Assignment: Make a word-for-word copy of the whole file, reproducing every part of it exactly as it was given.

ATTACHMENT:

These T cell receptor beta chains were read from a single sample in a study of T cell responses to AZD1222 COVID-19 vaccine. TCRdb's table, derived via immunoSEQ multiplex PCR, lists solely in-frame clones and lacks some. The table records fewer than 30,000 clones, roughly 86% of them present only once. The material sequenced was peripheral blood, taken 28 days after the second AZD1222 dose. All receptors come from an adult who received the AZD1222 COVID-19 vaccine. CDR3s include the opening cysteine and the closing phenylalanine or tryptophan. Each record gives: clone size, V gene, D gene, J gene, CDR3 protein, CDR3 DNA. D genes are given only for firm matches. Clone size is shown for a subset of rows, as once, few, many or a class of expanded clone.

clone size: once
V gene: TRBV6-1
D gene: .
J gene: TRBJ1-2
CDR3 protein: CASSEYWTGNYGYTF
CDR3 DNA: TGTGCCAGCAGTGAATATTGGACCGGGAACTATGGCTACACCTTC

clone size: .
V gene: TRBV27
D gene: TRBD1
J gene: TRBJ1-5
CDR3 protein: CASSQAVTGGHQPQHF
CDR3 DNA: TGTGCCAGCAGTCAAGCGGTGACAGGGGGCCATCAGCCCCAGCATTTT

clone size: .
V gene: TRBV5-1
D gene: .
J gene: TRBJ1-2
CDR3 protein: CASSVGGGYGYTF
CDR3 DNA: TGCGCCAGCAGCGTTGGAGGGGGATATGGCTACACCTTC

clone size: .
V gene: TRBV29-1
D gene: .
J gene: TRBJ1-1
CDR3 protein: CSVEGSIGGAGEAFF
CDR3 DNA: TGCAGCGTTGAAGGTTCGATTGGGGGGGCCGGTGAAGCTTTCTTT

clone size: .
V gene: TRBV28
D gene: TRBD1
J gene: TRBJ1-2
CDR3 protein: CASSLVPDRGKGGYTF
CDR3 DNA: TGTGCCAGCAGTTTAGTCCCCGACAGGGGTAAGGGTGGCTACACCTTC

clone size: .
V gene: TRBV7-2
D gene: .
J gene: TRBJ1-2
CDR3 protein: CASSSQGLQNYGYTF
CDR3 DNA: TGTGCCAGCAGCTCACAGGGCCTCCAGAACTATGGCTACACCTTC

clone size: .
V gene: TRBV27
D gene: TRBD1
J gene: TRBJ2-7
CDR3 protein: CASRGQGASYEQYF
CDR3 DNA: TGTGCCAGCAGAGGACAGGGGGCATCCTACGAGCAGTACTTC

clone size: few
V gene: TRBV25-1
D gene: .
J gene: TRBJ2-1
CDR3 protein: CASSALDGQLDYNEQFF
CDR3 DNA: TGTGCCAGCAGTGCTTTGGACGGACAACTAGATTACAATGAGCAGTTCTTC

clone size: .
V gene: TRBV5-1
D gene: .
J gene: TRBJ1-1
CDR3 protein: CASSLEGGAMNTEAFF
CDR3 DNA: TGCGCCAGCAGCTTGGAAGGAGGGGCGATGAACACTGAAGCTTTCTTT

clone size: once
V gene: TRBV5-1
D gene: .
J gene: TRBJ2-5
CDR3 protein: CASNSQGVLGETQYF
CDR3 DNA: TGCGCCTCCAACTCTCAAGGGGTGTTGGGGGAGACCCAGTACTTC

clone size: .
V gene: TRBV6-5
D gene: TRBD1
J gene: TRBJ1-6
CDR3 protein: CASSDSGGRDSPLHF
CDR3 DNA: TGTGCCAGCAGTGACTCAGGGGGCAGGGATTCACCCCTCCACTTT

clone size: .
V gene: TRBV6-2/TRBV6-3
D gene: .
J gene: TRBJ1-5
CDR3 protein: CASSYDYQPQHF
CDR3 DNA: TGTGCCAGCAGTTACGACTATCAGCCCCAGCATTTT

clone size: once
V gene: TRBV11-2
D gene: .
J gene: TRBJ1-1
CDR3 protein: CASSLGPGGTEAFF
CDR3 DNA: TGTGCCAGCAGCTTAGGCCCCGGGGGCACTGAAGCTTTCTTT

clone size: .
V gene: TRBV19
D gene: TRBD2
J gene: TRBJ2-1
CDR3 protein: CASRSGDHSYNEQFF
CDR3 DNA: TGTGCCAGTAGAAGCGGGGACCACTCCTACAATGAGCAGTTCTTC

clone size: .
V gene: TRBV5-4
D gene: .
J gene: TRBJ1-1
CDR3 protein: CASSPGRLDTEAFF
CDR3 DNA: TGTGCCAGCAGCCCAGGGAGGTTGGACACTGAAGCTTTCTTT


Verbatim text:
These T cell receptor beta chains were read from a single sample in a study of T cell responses to AZD1222 COVID-19 vaccine. TCRdb's table, derived via immunoSEQ multiplex PCR, lists solely in-frame clones and lacks some. The table records fewer than 30,000 clones, roughly 86% of them present only once. The material sequenced was peripheral blood, taken 28 days after the second AZD1222 dose. All receptors come from an adult who received the AZD1222 COVID-19 vaccine. CDR3s include the opening cysteine and the closing phenylalanine or tryptophan. Each record gives: clone size, V gene, D gene, J gene, CDR3 protein, CDR3 DNA. D genes are given only for firm matches. Clone size is shown for a subset of rows, as once, few, many or a class of expanded clone.

clone size: once
V gene: TRBV6-1
D gene: .
J gene: TRBJ1-2
CDR3 protein: CASSEYWTGNYGYTF
CDR3 DNA: TGTGCCAGCAGTGAATATTGGACCGGGAACTATGGCTACACCTTC

clone size: .
V gene: TRBV27
D gene: TRBD1
J gene: TRBJ1-5
CDR3 protein: CASSQAVTGGHQPQHF
CDR3 DNA: TGTGCCAGCAGTCAAGCGGTGACAGGGGGCCATCAGCCCCAGCATTTT

clone size: .
V gene: TRBV5-1
D gene: .
J gene: TRBJ1-2
CDR3 protein: CASSVGGGYGYTF
CDR3 DNA: TGCGCCAGCAGCGTTGGAGGGGGATATGGCTACACCTTC

clone size: .
V gene: TRBV29-1
D gene: .
J gene: TRBJ1-1
CDR3 protein: CSVEGSIGGAGEAFF
CDR3 DNA: TGCAGCGTTGAAGGTTCGATTGGGGGGGCCGGTGAAGCTTTCTTT

clone size: .
V gene: TRBV28
D gene: TRBD1
J gene: TRBJ1-2
CDR3 protein: CASSLVPDRGKGGYTF
CDR3 DNA: TGTGCCAGCAGTTTAGTCCCCGACAGGGGTAAGGGTGGCTACACCTTC

clone size: .
V gene: TRBV7-2
D gene: .
J gene: TRBJ1-2
CDR3 protein: CASSSQGLQNYGYTF
CDR3 DNA: TGTGCCAGCAGCTCACAGGGCCTCCAGAACTATGGCTACACCTTC

clone size: .
V gene: TRBV27
D gene: TRBD1
J gene: TRBJ2-7
CDR3 protein: CASRGQGASYEQYF
CDR3 DNA: TGTGCCAGCAGAGGACAGGGGGCATCCTACGAGCAGTACTTC

clone size: few
V gene: TRBV25-1
D gene: .
J gene: TRBJ2-1
CDR3 protein: CASSALDGQLDYNEQFF
CDR3 DNA: TGTGCCAGCAGTGCTTTGGACGGACAACTAGATTACAATGAGCAGTTCTTC

clone size: .
V gene: TRBV5-1
D gene: .
J gene: TRBJ1-1
CDR3 protein: CASSLEGGAMNTEAFF
CDR3 DNA: TGCGCCAGCAGCTTGGAAGGAGGGGCGATGAACACTGAAGCTTTCTTT

clone size: once
V gene: TRBV5-1
D gene: .
J gene: TRBJ2-5
CDR3 protein: CASNSQGVLGETQYF
CDR3 DNA: TGCGCCTCCAACTCTCAAGGGGTGTTGGGGGAGACCCAGTACTTC

clone size: .
V gene: TRBV6-5
D gene: TRBD1
J gene: TRBJ1-6
CDR3 protein: CASSDSGGRDSPLHF
CDR3 DNA: TGTGCCAGCAGTGACTCAGGGGGCAGGGATTCACCCCTCCACTTT

clone size: .
V gene: TRBV6-2/TRBV6-3
D gene: .
J gene: TRBJ1-5
CDR3 protein: CASSYDYQPQHF
CDR3 DNA: TGTGCCAGCAGTTACGACTATCAGCCCCAGCATTTT

clone size: once
V gene: TRBV11-2
D gene: .
J gene: TRBJ1-1
CDR3 protein: CASSLGPGGTEAFF
CDR3 DNA: TGTGCCAGCAGCTTAGGCCCCGGGGGCACTGAAGCTTTCTTT

clone size: .
V gene: TRBV19
D gene: TRBD2
J gene: TRBJ2-1
CDR3 protein: CASRSGDHSYNEQFF
CDR3 DNA: TGTGCCAGTAGAAGCGGGGACCACTCCTACAATGAGCAGTTCTTC

clone size: .
V gene: TRBV5-4
D gene: .
J gene: TRBJ1-1
CDR3 protein: CASSPGRLDTEAFF
CDR3 DNA: TGTGCCAGCAGCCCAGGGAGGTTGGACACTGAAGCTTTCTTT